4 Key Regulatory Issues of 2011

From Authentication to Mobile, Institutions Eye Gauntlet of Guidance
4 Key Regulatory Issues of 2011
Authentication, mobile banking and consumer protection. These are among the key areas that may see new regulatory guidance in 2011.

In an annual preview of things to come, a panel of federal regulators and industry experts weighs in on what are likely to be the top 4 regulatory issues of the new year.

#1. Authentication:

Earlier this year, the buzz from regulatory agencies was that, in response to growing fraud incidents, the Federal Financial Institutions Examination Council is reviewing the 2005 FFIEC Authentication Guidance, looking to further clarify the concepts of strong and multifactor authentication.

Agency insiders, while not willing to go on the record, say there is work being done to review and issue new guidance on the use of current authentication protocols. The big question revolves around the topic of identity management within institutions. "While it is still uncertain what revisions the agencies might make to existing authentication guidelines," says Julie McNelley, a senior analyst at Aite Group, "from an examination standpoint, we believe examination emphasis will be placed on whether the bank's identity management and authentication practices are subject to a continual review process and whether that process resulted in the appropriate layers of security being in place."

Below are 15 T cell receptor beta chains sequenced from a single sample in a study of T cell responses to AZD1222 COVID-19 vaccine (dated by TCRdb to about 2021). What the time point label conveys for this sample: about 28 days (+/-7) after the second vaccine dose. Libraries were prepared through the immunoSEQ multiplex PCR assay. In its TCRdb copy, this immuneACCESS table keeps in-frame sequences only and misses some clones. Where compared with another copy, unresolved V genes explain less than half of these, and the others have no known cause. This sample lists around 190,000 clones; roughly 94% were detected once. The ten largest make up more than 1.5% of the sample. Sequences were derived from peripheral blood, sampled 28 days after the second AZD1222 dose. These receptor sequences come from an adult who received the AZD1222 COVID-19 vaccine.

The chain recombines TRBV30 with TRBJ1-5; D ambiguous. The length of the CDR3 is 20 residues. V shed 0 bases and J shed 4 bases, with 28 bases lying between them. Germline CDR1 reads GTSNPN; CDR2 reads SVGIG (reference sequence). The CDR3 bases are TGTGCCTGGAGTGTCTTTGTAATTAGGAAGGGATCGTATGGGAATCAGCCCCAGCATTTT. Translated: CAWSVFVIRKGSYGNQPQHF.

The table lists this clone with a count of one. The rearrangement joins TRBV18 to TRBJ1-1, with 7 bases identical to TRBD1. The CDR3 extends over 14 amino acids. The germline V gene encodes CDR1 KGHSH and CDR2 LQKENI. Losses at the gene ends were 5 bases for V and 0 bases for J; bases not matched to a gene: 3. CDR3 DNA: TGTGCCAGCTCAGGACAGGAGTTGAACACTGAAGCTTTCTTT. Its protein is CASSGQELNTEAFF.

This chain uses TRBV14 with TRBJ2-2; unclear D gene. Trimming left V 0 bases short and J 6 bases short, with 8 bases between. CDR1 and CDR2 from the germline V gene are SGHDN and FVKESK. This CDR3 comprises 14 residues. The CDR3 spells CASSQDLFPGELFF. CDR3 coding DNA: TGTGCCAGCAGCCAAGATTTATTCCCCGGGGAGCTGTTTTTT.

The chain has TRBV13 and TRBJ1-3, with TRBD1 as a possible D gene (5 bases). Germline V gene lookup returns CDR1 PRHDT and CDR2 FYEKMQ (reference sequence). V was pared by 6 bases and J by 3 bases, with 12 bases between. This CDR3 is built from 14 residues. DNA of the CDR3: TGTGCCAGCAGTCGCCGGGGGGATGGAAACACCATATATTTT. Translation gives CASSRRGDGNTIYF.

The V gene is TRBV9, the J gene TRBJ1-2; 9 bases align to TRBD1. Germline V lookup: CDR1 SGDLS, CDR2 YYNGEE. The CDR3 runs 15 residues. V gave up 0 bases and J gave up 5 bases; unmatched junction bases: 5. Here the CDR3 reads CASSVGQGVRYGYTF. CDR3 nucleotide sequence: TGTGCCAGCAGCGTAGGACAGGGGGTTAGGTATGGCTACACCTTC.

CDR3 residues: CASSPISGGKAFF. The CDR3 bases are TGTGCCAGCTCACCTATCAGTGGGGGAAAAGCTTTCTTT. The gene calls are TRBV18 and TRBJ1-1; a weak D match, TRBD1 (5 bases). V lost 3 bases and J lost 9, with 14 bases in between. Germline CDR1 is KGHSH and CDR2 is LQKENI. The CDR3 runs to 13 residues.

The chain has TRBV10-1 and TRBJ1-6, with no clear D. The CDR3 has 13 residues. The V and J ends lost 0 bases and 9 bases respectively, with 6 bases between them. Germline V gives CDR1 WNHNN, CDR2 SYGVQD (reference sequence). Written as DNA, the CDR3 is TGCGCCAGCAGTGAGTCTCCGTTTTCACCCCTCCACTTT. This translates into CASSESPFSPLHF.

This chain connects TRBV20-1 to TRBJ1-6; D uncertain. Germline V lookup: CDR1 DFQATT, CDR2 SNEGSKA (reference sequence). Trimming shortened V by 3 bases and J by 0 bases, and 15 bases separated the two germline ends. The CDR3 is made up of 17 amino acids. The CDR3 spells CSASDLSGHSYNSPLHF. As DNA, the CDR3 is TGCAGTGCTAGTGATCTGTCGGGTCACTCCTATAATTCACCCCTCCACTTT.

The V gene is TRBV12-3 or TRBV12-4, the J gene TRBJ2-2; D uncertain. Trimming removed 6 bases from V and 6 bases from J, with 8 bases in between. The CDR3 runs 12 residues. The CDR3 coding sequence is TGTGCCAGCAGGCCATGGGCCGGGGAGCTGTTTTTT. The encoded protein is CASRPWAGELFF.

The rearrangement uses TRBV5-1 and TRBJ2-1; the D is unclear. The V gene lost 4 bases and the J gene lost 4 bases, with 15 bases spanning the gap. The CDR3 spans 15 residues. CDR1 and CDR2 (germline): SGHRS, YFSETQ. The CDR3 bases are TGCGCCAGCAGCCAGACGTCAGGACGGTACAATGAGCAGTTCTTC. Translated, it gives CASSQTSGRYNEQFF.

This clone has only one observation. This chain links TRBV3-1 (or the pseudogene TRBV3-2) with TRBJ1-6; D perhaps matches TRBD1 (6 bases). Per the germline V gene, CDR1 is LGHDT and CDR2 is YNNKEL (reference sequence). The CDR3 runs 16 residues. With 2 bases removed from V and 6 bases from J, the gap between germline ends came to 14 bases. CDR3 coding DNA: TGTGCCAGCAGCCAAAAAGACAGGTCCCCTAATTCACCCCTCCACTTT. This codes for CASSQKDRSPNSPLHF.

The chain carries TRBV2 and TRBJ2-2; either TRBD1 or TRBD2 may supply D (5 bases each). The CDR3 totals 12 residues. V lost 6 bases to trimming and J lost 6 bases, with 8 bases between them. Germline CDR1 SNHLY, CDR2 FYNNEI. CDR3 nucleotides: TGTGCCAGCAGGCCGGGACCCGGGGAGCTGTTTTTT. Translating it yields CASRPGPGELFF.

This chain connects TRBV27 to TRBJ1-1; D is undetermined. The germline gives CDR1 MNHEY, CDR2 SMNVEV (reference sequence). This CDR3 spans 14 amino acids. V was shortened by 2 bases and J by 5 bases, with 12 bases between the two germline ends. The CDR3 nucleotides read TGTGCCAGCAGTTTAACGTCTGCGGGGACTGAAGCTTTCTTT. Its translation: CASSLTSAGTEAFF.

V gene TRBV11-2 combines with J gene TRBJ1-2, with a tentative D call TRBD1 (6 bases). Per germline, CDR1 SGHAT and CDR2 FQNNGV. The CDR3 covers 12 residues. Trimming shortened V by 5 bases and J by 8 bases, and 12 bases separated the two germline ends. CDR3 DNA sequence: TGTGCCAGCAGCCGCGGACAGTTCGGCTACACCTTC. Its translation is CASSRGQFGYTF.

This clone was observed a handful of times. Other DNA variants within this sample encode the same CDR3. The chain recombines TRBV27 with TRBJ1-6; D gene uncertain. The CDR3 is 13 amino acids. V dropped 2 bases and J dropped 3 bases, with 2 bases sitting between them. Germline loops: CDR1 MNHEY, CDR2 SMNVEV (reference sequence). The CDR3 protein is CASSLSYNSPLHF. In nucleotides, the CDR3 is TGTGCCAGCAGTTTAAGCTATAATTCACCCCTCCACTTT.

Among the other topics that could be considered for future guidance: Prescribing a layered security approach, including out-of-band authentication, device identification and transaction monitoring.